Broadstairs   3½         Margate    1½

1 David Faldon  (178) 1-0 Peter McGill (145)
2 Bob Page (133) 1-0 Colin Gregory (127)
3 Dominic Blundell (e126) 1-0 Keith Findley (e123)
4 John Couzens (108) 0-1 Clive Le Baigue (121)
5 Fredy Reber  (75) ½-½ Leon Garfield (104)

Bob Page writes:

We began our defence of the Mick Croft Cup with this excellent win over Margate. Captain John won the toss and chose white on the odd boards. The teams were as evenly matched as the grades indicate and that was reflected in the play where in four of the five games there was nothing between the two sides for the first hour or so. On Board 3, however, it was Bonfire Night all over again with fireworks flying as Dominic took the game to Keith and soon won a piece. On Board 2 Colin paid for lack of development and was soon backpedalling as his queen came under attack. Eventually, with his king trapped, he lost a piece and resigned. 1-0 to Broadstairs. After the early excitement in Dominic’s game, things settled down but the advantage was there and as the pieces were gradually swapped off, Keith was left with a bad bishop against Dominic’s rook and pawns. 2-0 to Broadstairs. This was a terrific performance by Dominic in his first match for the club and this game will feature as the next Game of the Week. The match was won when David gradually outmanoeuvred Peter on Board 1 and once he won a crucial piece, Peter resigned. 3-0 to Broadstairs.

On Board 4 John held his own against Clive for a long time and almost swindled a win towards the end but Clive saw it and his queen and knight combination was enough to win. 3-1 to Broadstairs. Finally, all eyes were on Fredy’s game with Leon and what a performance by Fredy! It should be noted that although he is listed above as graded 75, that is because 75 is the minimum grade for the competition. His official grade is 59 so almost 50 points below Leon. Nevertheless, he played a solid game and although he was two pawns down at the end, Leon had less than two minutes left on the clock and a draw was agreed. 3½-1½ to Broadstairs. Owing to the shortage of teams in this competition, our first match is in fact a semi-final so Broadstairs will now play Bridge in the final on a date to be arranged. Well done, team, and thanks to Margate for their usual hospitality, especially the tea and biscuits.

                                       

                                                 Broadstairs   1      Bridge  3                       

1 Bob Page (133) 0-1 Richard Eales (192)
2 Paul Carfrae (131) 1-0 Peter Blundell (115)
3 Andy Flood (115) 0-1 Gary Hilleard (107)
4 John Couzens  (108) 0-1 Graeme Boxall (86)

Paul Carfrae writes:

On a cold Bonfire Night the Broadstairs Steele Cup team ventured to Bridge. Like Mr Fawkes, I was plotting a cunning plan to overthrow our esteemed hosts.I knew that Bridge put a very strong player on Board 1 so my plan was to outgun our opponents on the other three boards. As history has told us, most cunning plans and plots fail as did this one!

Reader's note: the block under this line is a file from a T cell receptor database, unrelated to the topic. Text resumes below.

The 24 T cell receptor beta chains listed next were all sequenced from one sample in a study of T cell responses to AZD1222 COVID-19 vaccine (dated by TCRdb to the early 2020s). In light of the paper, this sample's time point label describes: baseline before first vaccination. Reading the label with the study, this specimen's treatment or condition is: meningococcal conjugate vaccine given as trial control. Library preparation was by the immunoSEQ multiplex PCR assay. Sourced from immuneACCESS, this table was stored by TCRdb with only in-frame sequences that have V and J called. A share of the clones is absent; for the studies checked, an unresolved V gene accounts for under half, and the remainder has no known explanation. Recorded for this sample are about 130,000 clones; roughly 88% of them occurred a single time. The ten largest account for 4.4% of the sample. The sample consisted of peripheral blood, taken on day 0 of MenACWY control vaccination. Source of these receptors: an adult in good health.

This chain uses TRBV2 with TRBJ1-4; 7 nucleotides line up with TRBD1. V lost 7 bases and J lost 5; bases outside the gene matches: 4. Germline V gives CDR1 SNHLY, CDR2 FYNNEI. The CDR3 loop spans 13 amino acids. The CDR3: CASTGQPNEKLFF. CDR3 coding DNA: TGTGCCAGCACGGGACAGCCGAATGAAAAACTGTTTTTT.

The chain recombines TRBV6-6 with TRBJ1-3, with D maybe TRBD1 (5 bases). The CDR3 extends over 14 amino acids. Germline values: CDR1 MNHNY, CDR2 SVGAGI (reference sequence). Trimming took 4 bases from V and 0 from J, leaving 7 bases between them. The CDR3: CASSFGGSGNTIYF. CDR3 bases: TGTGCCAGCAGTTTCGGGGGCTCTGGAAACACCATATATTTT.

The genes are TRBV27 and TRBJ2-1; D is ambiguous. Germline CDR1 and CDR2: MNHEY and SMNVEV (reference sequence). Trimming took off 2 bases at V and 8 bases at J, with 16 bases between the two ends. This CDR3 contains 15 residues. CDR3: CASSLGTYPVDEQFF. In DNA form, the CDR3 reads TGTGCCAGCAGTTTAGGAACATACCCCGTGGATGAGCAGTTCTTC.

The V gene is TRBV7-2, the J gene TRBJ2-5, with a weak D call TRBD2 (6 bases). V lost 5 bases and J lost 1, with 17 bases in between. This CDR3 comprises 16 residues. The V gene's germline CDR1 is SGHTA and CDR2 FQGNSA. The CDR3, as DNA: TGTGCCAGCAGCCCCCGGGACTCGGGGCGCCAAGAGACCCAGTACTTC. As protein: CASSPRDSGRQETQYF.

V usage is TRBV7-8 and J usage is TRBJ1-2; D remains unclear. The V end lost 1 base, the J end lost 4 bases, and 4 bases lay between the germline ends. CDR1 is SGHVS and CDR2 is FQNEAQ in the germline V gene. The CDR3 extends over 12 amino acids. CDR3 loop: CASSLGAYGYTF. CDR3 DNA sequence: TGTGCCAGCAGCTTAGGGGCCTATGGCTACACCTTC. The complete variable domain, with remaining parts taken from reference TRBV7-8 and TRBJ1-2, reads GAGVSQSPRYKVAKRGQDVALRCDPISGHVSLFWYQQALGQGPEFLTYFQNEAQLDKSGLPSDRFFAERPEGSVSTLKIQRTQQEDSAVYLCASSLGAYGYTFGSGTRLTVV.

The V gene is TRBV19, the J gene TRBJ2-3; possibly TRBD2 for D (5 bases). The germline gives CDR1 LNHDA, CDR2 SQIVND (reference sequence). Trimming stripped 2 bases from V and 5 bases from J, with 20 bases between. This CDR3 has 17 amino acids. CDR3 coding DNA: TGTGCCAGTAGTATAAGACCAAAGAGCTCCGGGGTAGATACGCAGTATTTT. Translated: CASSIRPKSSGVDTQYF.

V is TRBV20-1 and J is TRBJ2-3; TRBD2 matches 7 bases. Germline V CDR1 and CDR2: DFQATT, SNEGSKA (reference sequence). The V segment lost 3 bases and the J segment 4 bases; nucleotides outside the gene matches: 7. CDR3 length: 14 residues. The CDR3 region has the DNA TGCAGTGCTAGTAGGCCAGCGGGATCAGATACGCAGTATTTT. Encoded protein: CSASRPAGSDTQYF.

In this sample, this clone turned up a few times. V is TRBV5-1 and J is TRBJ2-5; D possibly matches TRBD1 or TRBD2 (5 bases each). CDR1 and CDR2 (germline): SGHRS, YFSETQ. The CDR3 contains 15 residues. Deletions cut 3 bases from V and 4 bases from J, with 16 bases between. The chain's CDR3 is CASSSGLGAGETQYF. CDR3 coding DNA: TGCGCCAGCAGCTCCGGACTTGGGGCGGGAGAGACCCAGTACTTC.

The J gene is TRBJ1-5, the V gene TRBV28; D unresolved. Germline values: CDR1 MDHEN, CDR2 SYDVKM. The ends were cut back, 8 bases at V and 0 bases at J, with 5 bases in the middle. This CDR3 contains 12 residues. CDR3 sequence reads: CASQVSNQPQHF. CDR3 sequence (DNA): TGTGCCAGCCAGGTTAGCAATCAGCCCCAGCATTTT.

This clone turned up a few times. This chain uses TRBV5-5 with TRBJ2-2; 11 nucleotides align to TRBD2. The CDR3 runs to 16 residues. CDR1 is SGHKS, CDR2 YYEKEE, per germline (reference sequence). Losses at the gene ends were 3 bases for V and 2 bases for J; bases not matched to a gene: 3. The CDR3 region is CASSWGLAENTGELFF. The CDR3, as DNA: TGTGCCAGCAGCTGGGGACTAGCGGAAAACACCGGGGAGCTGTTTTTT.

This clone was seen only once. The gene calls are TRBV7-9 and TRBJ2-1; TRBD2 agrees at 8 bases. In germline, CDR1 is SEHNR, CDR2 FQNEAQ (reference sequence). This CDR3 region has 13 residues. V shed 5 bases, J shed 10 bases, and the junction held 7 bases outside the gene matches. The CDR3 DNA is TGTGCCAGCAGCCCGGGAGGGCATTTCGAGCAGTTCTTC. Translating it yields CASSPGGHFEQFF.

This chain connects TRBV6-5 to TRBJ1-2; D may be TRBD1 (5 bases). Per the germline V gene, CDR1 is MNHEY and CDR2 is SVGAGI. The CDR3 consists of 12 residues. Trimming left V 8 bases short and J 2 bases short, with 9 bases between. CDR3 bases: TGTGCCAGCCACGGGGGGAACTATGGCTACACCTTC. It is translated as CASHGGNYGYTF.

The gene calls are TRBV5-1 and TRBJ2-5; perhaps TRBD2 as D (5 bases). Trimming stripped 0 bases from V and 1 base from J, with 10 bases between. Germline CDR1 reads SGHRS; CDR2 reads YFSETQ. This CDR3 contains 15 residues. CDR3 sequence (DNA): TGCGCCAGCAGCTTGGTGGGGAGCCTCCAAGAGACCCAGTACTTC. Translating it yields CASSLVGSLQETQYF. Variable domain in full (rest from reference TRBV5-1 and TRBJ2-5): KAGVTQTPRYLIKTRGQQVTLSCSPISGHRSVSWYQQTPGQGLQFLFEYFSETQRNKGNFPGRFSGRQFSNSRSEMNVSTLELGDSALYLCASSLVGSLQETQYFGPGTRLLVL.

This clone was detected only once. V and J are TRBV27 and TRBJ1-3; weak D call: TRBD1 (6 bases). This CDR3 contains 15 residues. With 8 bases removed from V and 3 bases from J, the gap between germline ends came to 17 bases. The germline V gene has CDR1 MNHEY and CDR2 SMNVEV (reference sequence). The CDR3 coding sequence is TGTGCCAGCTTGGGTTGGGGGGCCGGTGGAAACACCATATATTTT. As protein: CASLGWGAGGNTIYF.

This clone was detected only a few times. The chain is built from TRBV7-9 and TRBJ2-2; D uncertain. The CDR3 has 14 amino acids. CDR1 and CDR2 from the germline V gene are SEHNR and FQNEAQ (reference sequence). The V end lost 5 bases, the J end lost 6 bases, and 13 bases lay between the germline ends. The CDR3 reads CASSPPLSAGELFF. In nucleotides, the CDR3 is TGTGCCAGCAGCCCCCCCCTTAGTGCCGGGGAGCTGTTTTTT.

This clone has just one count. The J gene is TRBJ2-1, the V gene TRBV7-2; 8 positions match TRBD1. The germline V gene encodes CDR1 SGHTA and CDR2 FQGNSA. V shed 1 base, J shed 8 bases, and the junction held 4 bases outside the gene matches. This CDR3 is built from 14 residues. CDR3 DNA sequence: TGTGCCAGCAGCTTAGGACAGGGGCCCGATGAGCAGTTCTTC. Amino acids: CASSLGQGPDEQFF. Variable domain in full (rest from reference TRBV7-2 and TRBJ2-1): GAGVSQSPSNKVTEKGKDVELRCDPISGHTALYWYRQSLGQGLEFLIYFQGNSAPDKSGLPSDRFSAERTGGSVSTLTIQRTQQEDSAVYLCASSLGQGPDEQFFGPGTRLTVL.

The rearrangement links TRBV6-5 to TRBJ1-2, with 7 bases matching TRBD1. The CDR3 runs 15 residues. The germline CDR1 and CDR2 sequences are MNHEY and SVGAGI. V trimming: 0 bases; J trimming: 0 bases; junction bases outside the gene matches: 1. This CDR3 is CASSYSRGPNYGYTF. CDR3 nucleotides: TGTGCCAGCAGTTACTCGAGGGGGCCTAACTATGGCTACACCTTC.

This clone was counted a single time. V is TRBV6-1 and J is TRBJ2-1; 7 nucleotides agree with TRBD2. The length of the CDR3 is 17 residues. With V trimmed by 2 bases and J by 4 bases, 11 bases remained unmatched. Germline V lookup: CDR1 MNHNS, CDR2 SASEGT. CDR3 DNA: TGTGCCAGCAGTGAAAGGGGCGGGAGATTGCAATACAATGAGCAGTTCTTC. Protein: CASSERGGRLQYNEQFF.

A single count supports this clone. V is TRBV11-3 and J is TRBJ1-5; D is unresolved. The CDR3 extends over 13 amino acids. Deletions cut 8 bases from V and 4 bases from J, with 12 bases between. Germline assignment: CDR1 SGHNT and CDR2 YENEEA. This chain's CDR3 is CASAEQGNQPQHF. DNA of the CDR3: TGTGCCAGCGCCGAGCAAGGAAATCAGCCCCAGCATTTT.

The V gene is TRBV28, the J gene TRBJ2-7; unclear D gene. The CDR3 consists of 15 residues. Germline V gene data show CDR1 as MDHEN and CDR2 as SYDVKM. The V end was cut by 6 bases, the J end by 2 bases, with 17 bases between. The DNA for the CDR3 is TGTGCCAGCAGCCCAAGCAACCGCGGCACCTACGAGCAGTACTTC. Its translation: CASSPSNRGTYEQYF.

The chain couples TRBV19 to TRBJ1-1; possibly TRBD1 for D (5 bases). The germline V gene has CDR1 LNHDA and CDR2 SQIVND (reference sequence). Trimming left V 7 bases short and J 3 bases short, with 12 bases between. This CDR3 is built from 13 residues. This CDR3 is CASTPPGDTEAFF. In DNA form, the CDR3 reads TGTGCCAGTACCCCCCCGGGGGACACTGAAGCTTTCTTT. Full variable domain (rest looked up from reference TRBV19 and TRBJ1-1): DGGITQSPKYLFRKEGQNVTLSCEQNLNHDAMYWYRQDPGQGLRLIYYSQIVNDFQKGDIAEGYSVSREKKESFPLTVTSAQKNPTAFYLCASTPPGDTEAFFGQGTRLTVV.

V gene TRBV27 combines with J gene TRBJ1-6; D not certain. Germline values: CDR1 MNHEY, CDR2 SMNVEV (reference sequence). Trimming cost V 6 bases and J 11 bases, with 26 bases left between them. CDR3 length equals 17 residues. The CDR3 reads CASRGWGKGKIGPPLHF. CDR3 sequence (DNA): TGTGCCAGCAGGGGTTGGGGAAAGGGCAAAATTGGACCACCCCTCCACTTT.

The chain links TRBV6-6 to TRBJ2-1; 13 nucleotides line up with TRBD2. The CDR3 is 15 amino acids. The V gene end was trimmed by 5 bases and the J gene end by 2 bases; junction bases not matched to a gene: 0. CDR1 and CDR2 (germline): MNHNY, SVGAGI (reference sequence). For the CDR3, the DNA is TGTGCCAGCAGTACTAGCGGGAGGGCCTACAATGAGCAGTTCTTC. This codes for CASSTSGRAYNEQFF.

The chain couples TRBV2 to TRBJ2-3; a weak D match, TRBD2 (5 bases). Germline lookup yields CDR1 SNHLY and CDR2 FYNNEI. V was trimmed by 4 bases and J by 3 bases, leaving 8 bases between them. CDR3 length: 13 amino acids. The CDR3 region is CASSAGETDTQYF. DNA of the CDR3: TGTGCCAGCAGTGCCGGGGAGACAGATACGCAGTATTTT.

As the games got under way, I thought nothing would happen early on so did not take much notice and concentrated on my opening. How wrong I was – the fireworks had already started on Board 4! Within no time at all, John’s opponent, Graeme Boxall, had won a knight for nothing. As you know with John, he does not give up lightly and battled on. Unfortunately, by John’s own admission, a few too many wrong move choices cost him the game: 1-0 to Bridge.

I was the next to finish. Peter Blundell played a cagey opening so to force a breakthrough I gave up a pawn to open up the c-file that I could then control with my rooks.  With the pawn advantage, Peter decided to swap off as many pieces as possible to get to the endgame. He had  a bishop and six pawns to my knight and five. However, his miscalculation enabled me to swap my knight for his bishop and a pawn. With my king in the centre of the board protecting my pawn structure, I was able to force through a passed pawn. Peter duly resigned:1-1.

Next up was Bob on Board 1. Anything that Bob could get from this game would be a bonus as his opponent was Richard Eales, graded at 192. Bob fought a gallant battle but eventually succumbed to Richard’s pressure tactics and resigned: 2-1 to Bridge.

All hopes to rescue a draw fell on Andy who was playing ex-Broadstairs player, Gary Hilleard. Andy, playing his normal attacking game, had built up pressure on Black’s kingside and Gary was forced to weaken his pawn structure by doubling his pawns in front of the king. However, he managed to control the position and Andy could not capitalise on the weakness. Eventually, Gary got the upper hand and had numerous threats that Andy had to defend against. In the final position, Black’s rooks were too much for Andy and he had to resign: 3-1 to Bridge.

Well done, Bridge. Thanks for the hospitality and a big thank you to Andy for taking the Broadstairs contingent.

 

                                         Year 3 pupils from St George’s Primary with Bob and Reg